Inspirational blogs · My year

Making Music with Small Children

I want my daughter to love school, I really do. I want Sunday nights to be as happy as Saturday mornings, all because she finds school to be a fascinating and engaging place full of wonder and fun. And thanks to the efforts of many a parent and teacher who are currently making a stand against all that is preventing schools from being such inspiring places, there is a chance that this may be the case.

But at 6 months old, I also realise that it starts (and of course continues) with me, my husband, and all we do at home. The home learning environment after all has been found to be one of the strongest indicators for future development and attainment. Most important to me is instilling a love of learning itself, whether that be used in the pursuit of a particular interest or exploring a new fascination, because with that you have the keys to the kingdom, and a gift that will literally last a lifetime.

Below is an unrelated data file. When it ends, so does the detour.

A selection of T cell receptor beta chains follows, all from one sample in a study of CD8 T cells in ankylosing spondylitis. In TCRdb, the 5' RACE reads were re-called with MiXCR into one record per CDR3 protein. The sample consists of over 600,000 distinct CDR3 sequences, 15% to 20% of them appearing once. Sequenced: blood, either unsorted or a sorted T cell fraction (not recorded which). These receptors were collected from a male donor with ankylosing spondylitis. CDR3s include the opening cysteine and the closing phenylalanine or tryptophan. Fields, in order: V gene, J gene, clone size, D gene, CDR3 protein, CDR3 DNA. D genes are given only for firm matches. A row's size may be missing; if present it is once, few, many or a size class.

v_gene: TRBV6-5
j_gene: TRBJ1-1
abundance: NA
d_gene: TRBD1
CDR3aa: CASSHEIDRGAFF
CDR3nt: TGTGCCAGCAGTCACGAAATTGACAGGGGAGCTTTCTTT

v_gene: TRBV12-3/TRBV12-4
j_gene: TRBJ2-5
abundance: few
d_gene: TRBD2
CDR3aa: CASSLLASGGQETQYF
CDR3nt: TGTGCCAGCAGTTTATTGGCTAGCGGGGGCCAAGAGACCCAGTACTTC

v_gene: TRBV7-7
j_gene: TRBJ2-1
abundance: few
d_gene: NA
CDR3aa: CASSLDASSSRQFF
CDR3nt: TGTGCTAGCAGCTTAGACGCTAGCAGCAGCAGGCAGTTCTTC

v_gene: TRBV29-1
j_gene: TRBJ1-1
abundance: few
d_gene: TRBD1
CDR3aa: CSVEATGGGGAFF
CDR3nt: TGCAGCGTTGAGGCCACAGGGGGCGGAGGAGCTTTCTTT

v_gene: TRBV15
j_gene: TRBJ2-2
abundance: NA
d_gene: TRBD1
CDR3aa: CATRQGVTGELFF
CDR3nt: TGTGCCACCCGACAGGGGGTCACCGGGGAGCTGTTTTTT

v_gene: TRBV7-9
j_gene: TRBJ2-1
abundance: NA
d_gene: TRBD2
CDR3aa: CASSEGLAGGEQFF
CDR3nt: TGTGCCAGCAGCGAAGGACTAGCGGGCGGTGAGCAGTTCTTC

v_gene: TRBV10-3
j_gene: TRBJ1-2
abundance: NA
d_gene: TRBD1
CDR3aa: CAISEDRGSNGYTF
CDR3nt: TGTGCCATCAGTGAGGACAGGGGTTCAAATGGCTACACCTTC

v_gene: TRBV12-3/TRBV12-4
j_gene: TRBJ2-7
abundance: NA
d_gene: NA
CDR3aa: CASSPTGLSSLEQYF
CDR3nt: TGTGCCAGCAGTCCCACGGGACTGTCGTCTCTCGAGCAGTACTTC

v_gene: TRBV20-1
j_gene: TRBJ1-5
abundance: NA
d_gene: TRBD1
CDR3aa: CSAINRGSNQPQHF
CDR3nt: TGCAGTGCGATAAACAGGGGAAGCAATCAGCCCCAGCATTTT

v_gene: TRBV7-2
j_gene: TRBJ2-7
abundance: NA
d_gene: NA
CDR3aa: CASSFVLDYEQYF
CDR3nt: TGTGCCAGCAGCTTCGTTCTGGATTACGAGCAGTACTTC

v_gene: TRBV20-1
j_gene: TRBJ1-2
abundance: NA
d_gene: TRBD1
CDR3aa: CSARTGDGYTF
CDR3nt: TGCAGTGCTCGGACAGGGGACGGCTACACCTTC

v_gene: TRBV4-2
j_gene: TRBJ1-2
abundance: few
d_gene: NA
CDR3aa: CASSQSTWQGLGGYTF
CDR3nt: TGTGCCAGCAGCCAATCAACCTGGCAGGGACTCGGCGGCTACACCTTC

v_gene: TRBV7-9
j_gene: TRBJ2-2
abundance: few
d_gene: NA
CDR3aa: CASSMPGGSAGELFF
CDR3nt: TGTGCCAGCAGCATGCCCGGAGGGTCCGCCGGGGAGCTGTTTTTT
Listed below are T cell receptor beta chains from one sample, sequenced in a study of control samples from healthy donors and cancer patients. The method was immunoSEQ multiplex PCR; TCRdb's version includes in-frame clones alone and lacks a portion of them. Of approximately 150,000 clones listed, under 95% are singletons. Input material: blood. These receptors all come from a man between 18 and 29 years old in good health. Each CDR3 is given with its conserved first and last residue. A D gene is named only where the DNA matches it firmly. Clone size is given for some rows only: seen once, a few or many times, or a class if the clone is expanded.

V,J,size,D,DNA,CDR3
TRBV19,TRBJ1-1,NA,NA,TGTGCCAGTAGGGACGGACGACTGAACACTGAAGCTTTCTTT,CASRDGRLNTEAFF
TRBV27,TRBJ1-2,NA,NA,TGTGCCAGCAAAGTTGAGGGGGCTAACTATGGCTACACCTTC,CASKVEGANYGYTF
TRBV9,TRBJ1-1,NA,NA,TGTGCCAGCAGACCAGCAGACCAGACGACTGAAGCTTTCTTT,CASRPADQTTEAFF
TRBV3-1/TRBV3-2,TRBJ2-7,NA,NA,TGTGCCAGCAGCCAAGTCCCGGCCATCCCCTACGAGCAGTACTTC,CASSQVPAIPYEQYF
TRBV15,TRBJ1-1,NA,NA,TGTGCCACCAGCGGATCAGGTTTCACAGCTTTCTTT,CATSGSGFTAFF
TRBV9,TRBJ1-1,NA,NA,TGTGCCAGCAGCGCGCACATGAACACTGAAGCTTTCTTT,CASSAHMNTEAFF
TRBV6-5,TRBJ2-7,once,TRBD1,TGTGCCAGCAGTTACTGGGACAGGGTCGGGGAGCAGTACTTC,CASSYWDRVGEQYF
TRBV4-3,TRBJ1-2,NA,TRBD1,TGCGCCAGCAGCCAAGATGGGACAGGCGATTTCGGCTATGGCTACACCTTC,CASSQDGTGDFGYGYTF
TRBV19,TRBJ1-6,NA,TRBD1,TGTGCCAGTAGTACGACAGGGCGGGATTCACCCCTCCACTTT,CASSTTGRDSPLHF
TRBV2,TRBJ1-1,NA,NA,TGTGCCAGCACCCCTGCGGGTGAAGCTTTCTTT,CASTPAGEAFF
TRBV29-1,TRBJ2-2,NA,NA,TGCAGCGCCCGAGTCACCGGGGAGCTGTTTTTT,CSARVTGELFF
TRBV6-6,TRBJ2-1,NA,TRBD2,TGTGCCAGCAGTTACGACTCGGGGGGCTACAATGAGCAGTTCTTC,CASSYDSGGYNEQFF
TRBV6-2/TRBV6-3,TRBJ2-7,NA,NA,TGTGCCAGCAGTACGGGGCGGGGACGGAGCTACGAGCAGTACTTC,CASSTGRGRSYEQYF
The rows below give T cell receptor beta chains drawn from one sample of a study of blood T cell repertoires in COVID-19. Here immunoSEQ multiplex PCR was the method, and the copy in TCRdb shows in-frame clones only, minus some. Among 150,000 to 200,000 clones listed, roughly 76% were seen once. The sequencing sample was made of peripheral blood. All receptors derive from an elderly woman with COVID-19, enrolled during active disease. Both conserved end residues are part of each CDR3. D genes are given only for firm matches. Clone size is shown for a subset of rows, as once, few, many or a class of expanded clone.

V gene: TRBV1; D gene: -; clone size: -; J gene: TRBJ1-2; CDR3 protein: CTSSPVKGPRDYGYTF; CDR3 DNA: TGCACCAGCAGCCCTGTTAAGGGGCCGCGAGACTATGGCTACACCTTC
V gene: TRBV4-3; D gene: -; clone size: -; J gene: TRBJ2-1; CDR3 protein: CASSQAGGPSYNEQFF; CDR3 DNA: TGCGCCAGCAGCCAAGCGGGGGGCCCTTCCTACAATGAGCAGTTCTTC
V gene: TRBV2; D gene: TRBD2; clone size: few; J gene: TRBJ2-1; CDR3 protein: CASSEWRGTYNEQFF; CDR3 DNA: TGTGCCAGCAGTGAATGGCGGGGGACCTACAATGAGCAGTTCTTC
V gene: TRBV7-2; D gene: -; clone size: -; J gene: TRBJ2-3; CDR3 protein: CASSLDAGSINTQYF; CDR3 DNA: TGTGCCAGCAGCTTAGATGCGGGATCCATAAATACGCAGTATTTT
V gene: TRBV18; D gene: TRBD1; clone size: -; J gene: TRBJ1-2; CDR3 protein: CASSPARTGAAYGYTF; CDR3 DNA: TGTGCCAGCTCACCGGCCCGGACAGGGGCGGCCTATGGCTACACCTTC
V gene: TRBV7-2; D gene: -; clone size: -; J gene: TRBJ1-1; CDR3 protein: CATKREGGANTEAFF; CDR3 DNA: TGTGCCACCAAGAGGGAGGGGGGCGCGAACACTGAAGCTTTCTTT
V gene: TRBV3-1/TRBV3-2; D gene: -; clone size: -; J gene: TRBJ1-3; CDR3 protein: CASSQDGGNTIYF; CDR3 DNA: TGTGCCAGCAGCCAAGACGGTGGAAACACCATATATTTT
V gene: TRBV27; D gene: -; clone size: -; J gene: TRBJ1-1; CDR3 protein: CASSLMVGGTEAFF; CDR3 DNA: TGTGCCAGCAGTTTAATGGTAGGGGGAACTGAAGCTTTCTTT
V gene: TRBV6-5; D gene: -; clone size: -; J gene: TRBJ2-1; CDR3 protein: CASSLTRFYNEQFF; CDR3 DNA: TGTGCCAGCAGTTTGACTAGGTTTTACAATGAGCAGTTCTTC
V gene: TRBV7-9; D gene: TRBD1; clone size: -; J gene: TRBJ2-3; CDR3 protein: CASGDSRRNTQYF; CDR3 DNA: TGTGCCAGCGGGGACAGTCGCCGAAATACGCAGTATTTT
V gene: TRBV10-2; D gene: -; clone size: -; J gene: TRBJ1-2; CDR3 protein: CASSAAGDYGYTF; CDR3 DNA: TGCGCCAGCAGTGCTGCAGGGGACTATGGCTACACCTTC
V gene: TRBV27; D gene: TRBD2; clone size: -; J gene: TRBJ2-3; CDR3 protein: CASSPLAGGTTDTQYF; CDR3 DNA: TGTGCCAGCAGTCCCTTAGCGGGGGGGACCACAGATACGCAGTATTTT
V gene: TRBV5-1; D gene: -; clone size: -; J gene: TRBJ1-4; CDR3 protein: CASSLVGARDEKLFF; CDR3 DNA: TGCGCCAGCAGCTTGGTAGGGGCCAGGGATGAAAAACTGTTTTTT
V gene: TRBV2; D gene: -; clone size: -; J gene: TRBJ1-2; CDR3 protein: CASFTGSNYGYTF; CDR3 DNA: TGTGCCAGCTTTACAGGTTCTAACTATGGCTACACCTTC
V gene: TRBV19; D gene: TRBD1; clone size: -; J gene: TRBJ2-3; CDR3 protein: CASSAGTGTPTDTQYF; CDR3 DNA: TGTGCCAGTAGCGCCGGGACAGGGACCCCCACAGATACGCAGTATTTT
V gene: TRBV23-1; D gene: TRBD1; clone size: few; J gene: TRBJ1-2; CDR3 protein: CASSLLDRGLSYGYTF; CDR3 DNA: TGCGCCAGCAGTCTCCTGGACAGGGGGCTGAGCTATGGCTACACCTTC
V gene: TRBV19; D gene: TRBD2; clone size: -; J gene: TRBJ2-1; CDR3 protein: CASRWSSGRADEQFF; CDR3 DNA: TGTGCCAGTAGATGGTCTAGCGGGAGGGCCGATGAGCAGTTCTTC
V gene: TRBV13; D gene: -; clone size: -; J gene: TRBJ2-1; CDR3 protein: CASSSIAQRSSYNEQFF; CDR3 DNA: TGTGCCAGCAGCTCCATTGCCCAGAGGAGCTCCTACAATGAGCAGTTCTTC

Now music is one of those things that is completely wonderful for children. I remember going to a lecture a few years back that demonstrated how neuroscience has captured brain activity whilst music-making. Whereas during most activities you see specific parts of the brain ‘light up’, whilst making music whole pockets of the brain are active, and in turn developed. Which isn’t surprising when you think about it, through making music you are potentially engaging in; small actions, large movements, using words in interesting ways, discovering something about how materials make sounds, or how the world around you works, exploring feelings, developing musicality, using memory, expanding vocabulary, the list goes on. Plus there’s all the smiling and laughing and having fun. So I’ve revisited my previous life as a community musician, and pulled out a couple of activities to share that are great for music-making with small children.